Is disability inclusion a far-fetched dream?

20 Oct,2022

 

 

By Shruti Pushkarna

 

Shruti PushkarnaI enjoy driving, especially if it’s interstate. Road trips both liberate and invigorate me. But I avoid getting behind the wheel at night due to my nearsightedness. I wear high minus lenses, or what optometrists call a strong prescription, and that makes it difficult to focus on the road with lights flashing in my eyes from front and/or rear.

 

Simply put, highway traffic is disabling for me. My eye condition in that sense is restrictive or even prohibitive. But in no way do I feel incapacitated or less than anyone else. And on several occasions, I have managed to steer towards my destination with lighting hiccups.

 

Myopia or any corneal issue is hardly termed a disability in the conventional sense of the word. It’s an impairment but I don’t recall being addressed as a person with vision impairment so far. Even though I struggle to see without my glasses or contact lenses.

 

For me, contacts solve two problems, one is cosmetic and the other is encountering people’s perception towards anyone with thick spectacles. They make the disability invisible. To another’s eye. For me, it stays tangible in every aspect of daily living.

 

Last month, I slipped in the bathroom and severely injured my knee. I was grounded for three weeks before I could start limping around the house. Trying to walk with very little pressure on the knee, I ended up exerting the ankle. That’s problematic because I live with a sore ankle, weakened by tissue damage multiple times. To lead a normal life, I have to exercise regularly and strengthen other muscles in the leg. Else, I experience trouble in walking and driving, in addition to excruciating pain.

 

But if I exercise, the said muscles for 15 minutes daily, I can cope. Doesn’t sound too complicated, right?

 

Except after two long hauls of Covid-19, regular exercise has been out of question for me. It took a while to understand the changes my body experienced due to the virus and overmedication. Fatigue and persistent fever weakened my system. The gut was also hit, making it impossible to digest foods or medicines that could help. Every time I attempt at building a healthy routine, I falter as some symptom (re)surfaces.

 

Are you already wondering what a mess I am? Or feel that I’m quite a ‘special’ case? Don’t worry you are not the only one thinking it. As frustrating as it maybe to live with a recurring series of problems, what’s worse is to be judged for it.

 

Your family, friends, colleagues and employers project biased perceptions, disregarding difficulties you grapple with, to counter those very judgmental eyeballs. You often become the butt of distasteful jokes. You stop mentioning your health problems to your closest circle of people. You show up to work even on days you are physically unfit. You overperform to exceed expectations, in both personal and professional space. So that you are accepted.

 

Yet the insensitivity disturbs and distresses.

 

Globally, one in seven of us live with a disability. And of those, 80% are invisible. That’s 1 billion people living with a non-visible disability. 96% of people with chronic medical conditions live with an invisible illness. Covid has added to this count, with an increasing number of people experiencing a long-term disabling condition, like Crohn’s disease, Liver Cirrhosis, Diabetes, Anxiety, Neurological and Intestinal disorders, et cetera. People have also been battling severe allergies, loss of smell, altered taste, brain fog, depression, brittle bones and more, in the post-Covid world. Furthermore, people with chronic illness are mired in Catch-22 scenarios, making it impossible to treat one condition without a worsening side effect.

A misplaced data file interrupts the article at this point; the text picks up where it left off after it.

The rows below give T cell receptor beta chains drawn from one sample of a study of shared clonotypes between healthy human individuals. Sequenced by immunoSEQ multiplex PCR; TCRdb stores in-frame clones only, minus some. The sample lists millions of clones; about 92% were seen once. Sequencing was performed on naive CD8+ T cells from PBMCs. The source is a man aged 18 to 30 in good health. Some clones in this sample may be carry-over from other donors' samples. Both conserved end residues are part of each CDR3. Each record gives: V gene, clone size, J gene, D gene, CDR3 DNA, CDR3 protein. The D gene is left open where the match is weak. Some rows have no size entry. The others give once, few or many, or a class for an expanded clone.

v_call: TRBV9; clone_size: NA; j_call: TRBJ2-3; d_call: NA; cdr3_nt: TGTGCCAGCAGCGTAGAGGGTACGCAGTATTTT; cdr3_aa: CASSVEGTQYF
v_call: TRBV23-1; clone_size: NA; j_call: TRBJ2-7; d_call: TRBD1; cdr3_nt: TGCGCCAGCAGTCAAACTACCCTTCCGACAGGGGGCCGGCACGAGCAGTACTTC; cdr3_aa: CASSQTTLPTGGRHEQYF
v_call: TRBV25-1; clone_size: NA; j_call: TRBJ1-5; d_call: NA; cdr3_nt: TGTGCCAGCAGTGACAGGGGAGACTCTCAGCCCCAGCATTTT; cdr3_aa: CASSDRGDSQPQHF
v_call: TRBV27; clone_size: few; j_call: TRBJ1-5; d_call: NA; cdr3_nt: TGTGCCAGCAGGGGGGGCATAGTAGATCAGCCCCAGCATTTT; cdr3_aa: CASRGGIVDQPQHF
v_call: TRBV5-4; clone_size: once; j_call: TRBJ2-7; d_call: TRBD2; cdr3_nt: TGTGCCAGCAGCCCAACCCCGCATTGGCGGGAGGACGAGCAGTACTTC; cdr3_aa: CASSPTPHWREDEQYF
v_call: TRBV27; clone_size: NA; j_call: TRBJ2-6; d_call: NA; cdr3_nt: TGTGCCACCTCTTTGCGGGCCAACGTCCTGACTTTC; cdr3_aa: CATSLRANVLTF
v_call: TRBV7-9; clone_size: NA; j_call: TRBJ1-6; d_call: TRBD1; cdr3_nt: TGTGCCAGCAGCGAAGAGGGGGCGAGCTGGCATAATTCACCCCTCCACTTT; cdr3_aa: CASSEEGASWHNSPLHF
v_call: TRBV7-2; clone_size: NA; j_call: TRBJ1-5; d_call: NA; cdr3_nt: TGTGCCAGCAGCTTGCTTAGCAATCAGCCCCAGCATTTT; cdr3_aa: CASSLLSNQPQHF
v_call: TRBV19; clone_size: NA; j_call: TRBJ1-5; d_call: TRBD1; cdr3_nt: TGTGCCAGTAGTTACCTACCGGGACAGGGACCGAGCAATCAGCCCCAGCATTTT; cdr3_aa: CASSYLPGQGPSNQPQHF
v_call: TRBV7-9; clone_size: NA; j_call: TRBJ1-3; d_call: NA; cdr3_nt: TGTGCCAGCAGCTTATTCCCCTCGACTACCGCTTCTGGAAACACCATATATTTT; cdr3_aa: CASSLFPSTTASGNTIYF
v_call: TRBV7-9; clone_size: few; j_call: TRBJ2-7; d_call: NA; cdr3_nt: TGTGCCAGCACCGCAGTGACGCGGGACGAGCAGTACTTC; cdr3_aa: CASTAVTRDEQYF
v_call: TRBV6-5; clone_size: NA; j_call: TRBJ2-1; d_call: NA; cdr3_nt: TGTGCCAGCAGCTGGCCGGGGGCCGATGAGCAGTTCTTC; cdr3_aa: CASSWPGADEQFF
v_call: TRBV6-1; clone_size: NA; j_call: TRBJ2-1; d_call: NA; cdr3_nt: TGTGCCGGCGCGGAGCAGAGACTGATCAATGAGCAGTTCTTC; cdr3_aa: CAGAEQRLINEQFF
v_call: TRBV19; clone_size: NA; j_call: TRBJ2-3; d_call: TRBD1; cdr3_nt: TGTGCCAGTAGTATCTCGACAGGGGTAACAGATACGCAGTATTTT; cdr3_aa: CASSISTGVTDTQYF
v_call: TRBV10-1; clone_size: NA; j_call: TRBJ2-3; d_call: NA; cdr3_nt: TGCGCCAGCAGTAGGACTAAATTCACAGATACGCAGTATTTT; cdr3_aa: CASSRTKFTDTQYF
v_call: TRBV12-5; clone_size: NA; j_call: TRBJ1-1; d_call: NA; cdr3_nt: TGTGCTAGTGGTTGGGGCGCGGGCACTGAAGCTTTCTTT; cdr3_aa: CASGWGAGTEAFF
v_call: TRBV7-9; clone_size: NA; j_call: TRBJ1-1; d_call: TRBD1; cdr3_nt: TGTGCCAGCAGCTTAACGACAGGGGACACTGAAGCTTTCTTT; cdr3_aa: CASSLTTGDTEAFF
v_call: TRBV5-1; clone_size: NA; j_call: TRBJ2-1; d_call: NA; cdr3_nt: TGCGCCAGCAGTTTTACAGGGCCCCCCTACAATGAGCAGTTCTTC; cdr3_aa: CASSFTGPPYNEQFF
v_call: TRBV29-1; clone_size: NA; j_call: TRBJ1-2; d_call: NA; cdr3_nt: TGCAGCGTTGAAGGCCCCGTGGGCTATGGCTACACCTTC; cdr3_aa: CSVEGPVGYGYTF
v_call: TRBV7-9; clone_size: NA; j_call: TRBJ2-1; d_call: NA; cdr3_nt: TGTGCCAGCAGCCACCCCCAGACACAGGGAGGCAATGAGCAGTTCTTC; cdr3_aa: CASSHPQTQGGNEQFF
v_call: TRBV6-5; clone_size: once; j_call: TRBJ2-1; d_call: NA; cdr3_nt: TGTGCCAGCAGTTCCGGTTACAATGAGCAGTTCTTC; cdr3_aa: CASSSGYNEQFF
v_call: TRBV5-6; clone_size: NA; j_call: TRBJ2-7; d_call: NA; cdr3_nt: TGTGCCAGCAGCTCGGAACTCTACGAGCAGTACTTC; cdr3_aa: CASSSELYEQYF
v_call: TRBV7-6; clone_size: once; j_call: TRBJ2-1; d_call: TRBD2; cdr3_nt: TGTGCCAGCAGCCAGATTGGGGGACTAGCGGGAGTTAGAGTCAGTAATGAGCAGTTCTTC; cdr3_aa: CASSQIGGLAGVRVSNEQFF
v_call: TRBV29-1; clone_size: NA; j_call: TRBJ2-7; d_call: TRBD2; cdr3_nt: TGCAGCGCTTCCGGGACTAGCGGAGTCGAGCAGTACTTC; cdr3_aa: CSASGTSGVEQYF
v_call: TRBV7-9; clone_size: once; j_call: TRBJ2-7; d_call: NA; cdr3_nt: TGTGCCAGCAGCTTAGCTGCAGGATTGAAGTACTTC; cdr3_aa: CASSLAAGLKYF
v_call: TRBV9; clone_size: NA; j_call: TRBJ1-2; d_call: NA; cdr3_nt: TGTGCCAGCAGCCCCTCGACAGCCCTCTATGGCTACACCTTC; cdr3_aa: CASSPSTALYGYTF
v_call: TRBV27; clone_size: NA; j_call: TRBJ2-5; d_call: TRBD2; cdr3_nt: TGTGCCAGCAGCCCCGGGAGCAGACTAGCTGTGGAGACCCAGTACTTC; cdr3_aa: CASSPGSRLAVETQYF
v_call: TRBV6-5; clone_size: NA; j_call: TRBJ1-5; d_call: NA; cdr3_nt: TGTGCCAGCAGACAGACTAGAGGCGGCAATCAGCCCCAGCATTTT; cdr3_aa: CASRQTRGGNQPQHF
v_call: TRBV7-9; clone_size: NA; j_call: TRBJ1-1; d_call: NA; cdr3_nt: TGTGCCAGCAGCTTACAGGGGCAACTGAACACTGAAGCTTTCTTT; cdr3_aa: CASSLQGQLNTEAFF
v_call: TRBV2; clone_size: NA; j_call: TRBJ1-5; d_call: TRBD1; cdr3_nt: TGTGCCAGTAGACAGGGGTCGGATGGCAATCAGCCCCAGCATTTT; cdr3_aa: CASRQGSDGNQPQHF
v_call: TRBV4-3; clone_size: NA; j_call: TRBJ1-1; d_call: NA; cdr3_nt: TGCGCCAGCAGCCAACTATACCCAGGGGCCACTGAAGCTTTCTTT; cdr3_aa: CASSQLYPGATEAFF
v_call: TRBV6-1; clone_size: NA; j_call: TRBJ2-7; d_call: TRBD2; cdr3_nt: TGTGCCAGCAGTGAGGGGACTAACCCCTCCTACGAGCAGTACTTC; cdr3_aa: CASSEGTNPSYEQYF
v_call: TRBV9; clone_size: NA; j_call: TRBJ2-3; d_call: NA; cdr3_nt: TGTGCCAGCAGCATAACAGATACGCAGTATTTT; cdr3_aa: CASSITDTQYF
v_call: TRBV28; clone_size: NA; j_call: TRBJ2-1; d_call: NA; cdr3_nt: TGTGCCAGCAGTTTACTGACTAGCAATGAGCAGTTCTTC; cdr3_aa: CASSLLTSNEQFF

According to Disability 100 Findings Report from May 2021, “No executives or senior managers at any of the FTSE 100 companies have disclosed they have a disability.” With no representation on the top, what is the probability of employees sharing their challenges at work?

 

Acceptance precedes accommodation. If we don’t see, hear or understand it, how will we build an inclusive ecosystem for all?

 

If you follow stories on disability or inclusion, you’d realise October is a month rife with awareness campaigns. Individuals and organisations working for disability rights have been busy sharing information and insights or curating events for World Cerebral Palsy Day (October 6), Blindness Awareness Month and Invisible Disabilities Week (October 16-22).

 

These annual observances are an opportunity to educate as well as remind people of the challenges and the courage, the dreams and the hurdles, the limitations and the successes, and most importantly, the different aspects of the lives of millions living with some form of disability. It’s a celebration as well as an acknowledgment of the diversity that exists.

 

But apart from niche accounts posting on Instagram or LinkedIn, there hasn’t been any significant mass coverage of the issues facing people living with cerebral palsy, blindness, mental and neurological disorders, chronic illnesses or other innumerous invisible disabilities. How come the Indian media remains oblivious to the prospect of sensitising the civil society towards a large and vulnerable section of the population?

 

So why are we publishing this column on an A&M site? Well, we strongly feel that the media can dramatically transform the world of persons with disabilities And this series can help bring forth issues that the media must champion to create a truly inclusive and accessible India. To write this column, in late 2019, we invited Shruti Pushkarna, a former journalist who now works as Director, EnAble India where she heads North India operations as well as media and communications outreach. Shruti writes for MxMIndia every other Thursday. Her views here are personal.

 

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